To Loup Vaillant:

"So, you think we wouldn't have had those 9 technologies without patents? I can accept that, but it would be yet another evidence that patents suck. Of those 9 techs, some would have been pursued anyway, because someone would have believed they were a promising route."

Except, when you look at the people who got into the 3D printing business, and you read their comments, you quickly find that one of the biggest reasons for developing an alternative is that they had to pay the royalties to the first guy.

As for "more promising," given that the market was relatively small for the first 15 years, it is difficult to give credence to that. "More promising" for what? Clearly it was not sales, because the market was so small that the existing 3D printers were fighting for customers by innovating left and right, providing competing claims of accuracy, speed, and cost. Even then, the business grew slowly because it took customers a while to see the benefit of the technology.

"The others are just wasted effort: they're like tunnels across an artificial hill. Just don't build the hill in the first place, you won't need the tunnels."

Except, how do you choose which ones are wasted effort? The first one could have been the wasted effort. Perhaps it was the second one. The reality is that there are now ELEVEN different 3D printing techniques, each of which was patented, and each of which is not only still in use, but is growing. While there is overlap in the technologies, each has their proponents, advantages, and disadvantages. Ultimately, some of these technologies likely will die, but only once the competing technologies obtain the advantages of the other technologies. In some cases, that will never happen. Indeed, it is likely that while we might ultimately still have eleven different technologies (I anticipate there will be more, because other companies are trying to figure out how to do 3D printing in a way totally different from the existing way).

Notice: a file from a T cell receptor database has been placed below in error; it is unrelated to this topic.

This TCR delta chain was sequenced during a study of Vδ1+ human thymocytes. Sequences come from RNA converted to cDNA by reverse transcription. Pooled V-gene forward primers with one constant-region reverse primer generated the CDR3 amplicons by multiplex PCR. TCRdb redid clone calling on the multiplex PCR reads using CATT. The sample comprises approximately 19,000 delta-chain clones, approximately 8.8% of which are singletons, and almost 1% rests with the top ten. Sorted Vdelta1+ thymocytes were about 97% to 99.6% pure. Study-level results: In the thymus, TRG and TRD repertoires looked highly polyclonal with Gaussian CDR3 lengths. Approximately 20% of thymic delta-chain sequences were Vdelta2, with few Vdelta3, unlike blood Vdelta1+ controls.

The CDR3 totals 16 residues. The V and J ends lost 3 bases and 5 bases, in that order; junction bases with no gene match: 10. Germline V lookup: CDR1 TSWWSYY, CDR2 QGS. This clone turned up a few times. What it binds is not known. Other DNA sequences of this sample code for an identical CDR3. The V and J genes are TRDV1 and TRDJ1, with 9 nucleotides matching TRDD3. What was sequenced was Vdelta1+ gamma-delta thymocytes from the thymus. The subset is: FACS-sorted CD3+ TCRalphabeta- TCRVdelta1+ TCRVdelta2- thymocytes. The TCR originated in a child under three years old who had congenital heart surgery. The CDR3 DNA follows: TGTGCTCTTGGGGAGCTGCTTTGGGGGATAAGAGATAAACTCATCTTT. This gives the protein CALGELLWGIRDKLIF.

"So, you doubt that patents slowed competitiveness within each separate technologies? But that's their point: granting a monopoly to the first inventor, so he can make a profit without having to compete with copycats. Which has the obvious side effect of temporarily banning any incremental improvements which isn't inventor-authorized."

I disagree with your last statement. People come up with improvements to competitor technology all the time, with the very goal of trying to gain access to the underlying technology. Indeed, the strategy of many companies is to optimize the technology of other companies for the sole purpose of gaining favorable licensing rights to that technology.

The question really is which is more important, the giant underlying technology, or the incremental improvements? I believe that some incremental improvement might well have happened without the existence of patents. However, the patent system can and does drive incremental improvements, because each company wants to have a unique product offered by no other company. The invention of 3D printing has driven 30 years of competing technologies (giant steps), all of which still exist and appear to still be growing, and many of those technologies exist because competitors wanted their own patented technology without relying on the original patented technology. Doubtless, there remain an infinite number of improvements to these technologies that will lead to an unknown but exciting future.